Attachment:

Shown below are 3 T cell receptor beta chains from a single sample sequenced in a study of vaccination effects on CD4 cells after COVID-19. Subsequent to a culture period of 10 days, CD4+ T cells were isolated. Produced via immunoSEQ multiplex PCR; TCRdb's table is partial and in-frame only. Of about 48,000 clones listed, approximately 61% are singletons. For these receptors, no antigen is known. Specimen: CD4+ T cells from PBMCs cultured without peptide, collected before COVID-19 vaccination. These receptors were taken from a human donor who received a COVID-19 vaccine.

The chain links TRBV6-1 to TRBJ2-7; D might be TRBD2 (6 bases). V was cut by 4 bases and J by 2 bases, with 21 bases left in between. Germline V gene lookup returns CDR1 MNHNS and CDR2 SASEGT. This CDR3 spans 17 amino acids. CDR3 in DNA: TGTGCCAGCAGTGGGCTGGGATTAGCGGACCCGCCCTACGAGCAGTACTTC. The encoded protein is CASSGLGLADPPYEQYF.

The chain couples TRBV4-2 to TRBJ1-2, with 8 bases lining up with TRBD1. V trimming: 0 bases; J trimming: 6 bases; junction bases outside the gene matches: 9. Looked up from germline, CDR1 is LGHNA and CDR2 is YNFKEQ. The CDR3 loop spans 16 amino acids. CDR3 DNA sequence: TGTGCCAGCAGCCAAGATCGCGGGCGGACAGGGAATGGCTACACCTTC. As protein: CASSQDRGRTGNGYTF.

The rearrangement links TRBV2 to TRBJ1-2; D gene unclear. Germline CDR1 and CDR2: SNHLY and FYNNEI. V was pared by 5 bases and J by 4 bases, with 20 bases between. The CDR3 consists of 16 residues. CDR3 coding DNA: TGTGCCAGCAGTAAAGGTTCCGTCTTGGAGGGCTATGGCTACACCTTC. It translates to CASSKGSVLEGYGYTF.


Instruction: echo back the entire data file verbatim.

Shown below are 3 T cell receptor beta chains from a single sample sequenced in a study of vaccination effects on CD4 cells after COVID-19. Subsequent to a culture period of 10 days, CD4+ T cells were isolated. Produced via immunoSEQ multiplex PCR; TCRdb's table is partial and in-frame only. Of about 48,000 clones listed, approximately 61% are singletons. For these receptors, no antigen is known. Specimen: CD4+ T cells from PBMCs cultured without peptide, collected before COVID-19 vaccination. These receptors were taken from a human donor who received a COVID-19 vaccine.

The chain links TRBV6-1 to TRBJ2-7; D might be TRBD2 (6 bases). V was cut by 4 bases and J by 2 bases, with 21 bases left in between. Germline V gene lookup returns CDR1 MNHNS and CDR2 SASEGT. This CDR3 spans 17 amino acids. CDR3 in DNA: TGTGCCAGCAGTGGGCTGGGATTAGCGGACCCGCCCTACGAGCAGTACTTC. The encoded protein is CASSGLGLADPPYEQYF.

The chain couples TRBV4-2 to TRBJ1-2, with 8 bases lining up with TRBD1. V trimming: 0 bases; J trimming: 6 bases; junction bases outside the gene matches: 9. Looked up from germline, CDR1 is LGHNA and CDR2 is YNFKEQ. The CDR3 loop spans 16 amino acids. CDR3 DNA sequence: TGTGCCAGCAGCCAAGATCGCGGGCGGACAGGGAATGGCTACACCTTC. As protein: CASSQDRGRTGNGYTF.

The rearrangement links TRBV2 to TRBJ1-2; D gene unclear. Germline CDR1 and CDR2: SNHLY and FYNNEI. V was pared by 5 bases and J by 4 bases, with 20 bases between. The CDR3 consists of 16 residues. CDR3 coding DNA: TGTGCCAGCAGTAAAGGTTCCGTCTTGGAGGGCTATGGCTACACCTTC. It translates to CASSKGSVLEGYGYTF.